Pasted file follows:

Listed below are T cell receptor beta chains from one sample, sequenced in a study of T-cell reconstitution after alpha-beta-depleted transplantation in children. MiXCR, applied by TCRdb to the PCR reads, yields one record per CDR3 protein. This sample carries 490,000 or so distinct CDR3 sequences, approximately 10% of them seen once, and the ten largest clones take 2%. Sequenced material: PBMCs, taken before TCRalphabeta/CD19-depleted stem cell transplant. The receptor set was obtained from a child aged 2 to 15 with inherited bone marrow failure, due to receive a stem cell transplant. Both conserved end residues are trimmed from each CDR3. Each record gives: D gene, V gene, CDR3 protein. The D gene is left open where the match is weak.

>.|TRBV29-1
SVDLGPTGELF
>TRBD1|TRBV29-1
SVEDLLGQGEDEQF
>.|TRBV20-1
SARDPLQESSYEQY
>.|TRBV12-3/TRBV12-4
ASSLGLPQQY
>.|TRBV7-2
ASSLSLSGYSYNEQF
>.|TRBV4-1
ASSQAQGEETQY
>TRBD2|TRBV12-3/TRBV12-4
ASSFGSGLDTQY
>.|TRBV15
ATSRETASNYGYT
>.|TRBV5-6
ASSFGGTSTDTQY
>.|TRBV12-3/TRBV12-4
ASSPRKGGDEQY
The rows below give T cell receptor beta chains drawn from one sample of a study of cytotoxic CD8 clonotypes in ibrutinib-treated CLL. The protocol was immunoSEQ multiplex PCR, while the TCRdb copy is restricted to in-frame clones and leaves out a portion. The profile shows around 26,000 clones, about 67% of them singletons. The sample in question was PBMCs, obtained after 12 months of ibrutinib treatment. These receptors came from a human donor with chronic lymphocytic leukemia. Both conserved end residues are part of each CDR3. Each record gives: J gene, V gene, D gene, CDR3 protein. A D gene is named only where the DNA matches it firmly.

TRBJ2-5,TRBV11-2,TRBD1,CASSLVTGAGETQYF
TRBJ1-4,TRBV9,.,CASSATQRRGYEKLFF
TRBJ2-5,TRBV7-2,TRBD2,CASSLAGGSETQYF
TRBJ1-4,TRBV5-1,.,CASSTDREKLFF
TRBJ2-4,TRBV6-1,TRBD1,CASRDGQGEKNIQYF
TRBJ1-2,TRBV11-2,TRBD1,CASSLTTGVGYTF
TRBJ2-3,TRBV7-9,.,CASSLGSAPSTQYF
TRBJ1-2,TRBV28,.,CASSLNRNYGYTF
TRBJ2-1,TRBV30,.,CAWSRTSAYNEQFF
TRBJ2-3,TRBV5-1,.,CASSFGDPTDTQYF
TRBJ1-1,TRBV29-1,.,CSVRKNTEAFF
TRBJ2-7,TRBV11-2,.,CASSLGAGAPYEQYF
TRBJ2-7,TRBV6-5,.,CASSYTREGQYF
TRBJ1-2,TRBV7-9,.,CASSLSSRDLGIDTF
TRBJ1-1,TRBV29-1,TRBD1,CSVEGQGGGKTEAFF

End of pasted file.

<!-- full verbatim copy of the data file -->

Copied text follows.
Listed below are T cell receptor beta chains from one sample, sequenced in a study of T-cell reconstitution after alpha-beta-depleted transplantation in children. MiXCR, applied by TCRdb to the PCR reads, yields one record per CDR3 protein. This sample carries 490,000 or so distinct CDR3 sequences, approximately 10% of them seen once, and the ten largest clones take 2%. Sequenced material: PBMCs, taken before TCRalphabeta/CD19-depleted stem cell transplant. The receptor set was obtained from a child aged 2 to 15 with inherited bone marrow failure, due to receive a stem cell transplant. Both conserved end residues are trimmed from each CDR3. Each record gives: D gene, V gene, CDR3 protein. The D gene is left open where the match is weak.

>.|TRBV29-1
SVDLGPTGELF
>TRBD1|TRBV29-1
SVEDLLGQGEDEQF
>.|TRBV20-1
SARDPLQESSYEQY
>.|TRBV12-3/TRBV12-4
ASSLGLPQQY
>.|TRBV7-2
ASSLSLSGYSYNEQF
>.|TRBV4-1
ASSQAQGEETQY
>TRBD2|TRBV12-3/TRBV12-4
ASSFGSGLDTQY
>.|TRBV15
ATSRETASNYGYT
>.|TRBV5-6
ASSFGGTSTDTQY
>.|TRBV12-3/TRBV12-4
ASSPRKGGDEQY
The rows below give T cell receptor beta chains drawn from one sample of a study of cytotoxic CD8 clonotypes in ibrutinib-treated CLL. The protocol was immunoSEQ multiplex PCR, while the TCRdb copy is restricted to in-frame clones and leaves out a portion. The profile shows around 26,000 clones, about 67% of them singletons. The sample in question was PBMCs, obtained after 12 months of ibrutinib treatment. These receptors came from a human donor with chronic lymphocytic leukemia. Both conserved end residues are part of each CDR3. Each record gives: J gene, V gene, D gene, CDR3 protein. A D gene is named only where the DNA matches it firmly.

TRBJ2-5,TRBV11-2,TRBD1,CASSLVTGAGETQYF
TRBJ1-4,TRBV9,.,CASSATQRRGYEKLFF
TRBJ2-5,TRBV7-2,TRBD2,CASSLAGGSETQYF
TRBJ1-4,TRBV5-1,.,CASSTDREKLFF
TRBJ2-4,TRBV6-1,TRBD1,CASRDGQGEKNIQYF
TRBJ1-2,TRBV11-2,TRBD1,CASSLTTGVGYTF
TRBJ2-3,TRBV7-9,.,CASSLGSAPSTQYF
TRBJ1-2,TRBV28,.,CASSLNRNYGYTF
TRBJ2-1,TRBV30,.,CAWSRTSAYNEQFF
TRBJ2-3,TRBV5-1,.,CASSFGDPTDTQYF
TRBJ1-1,TRBV29-1,.,CSVRKNTEAFF
TRBJ2-7,TRBV11-2,.,CASSLGAGAPYEQYF
TRBJ2-7,TRBV6-5,.,CASSYTREGQYF
TRBJ1-2,TRBV7-9,.,CASSLSSRDLGIDTF
TRBJ1-1,TRBV29-1,TRBD1,CSVEGQGGGKTEAFF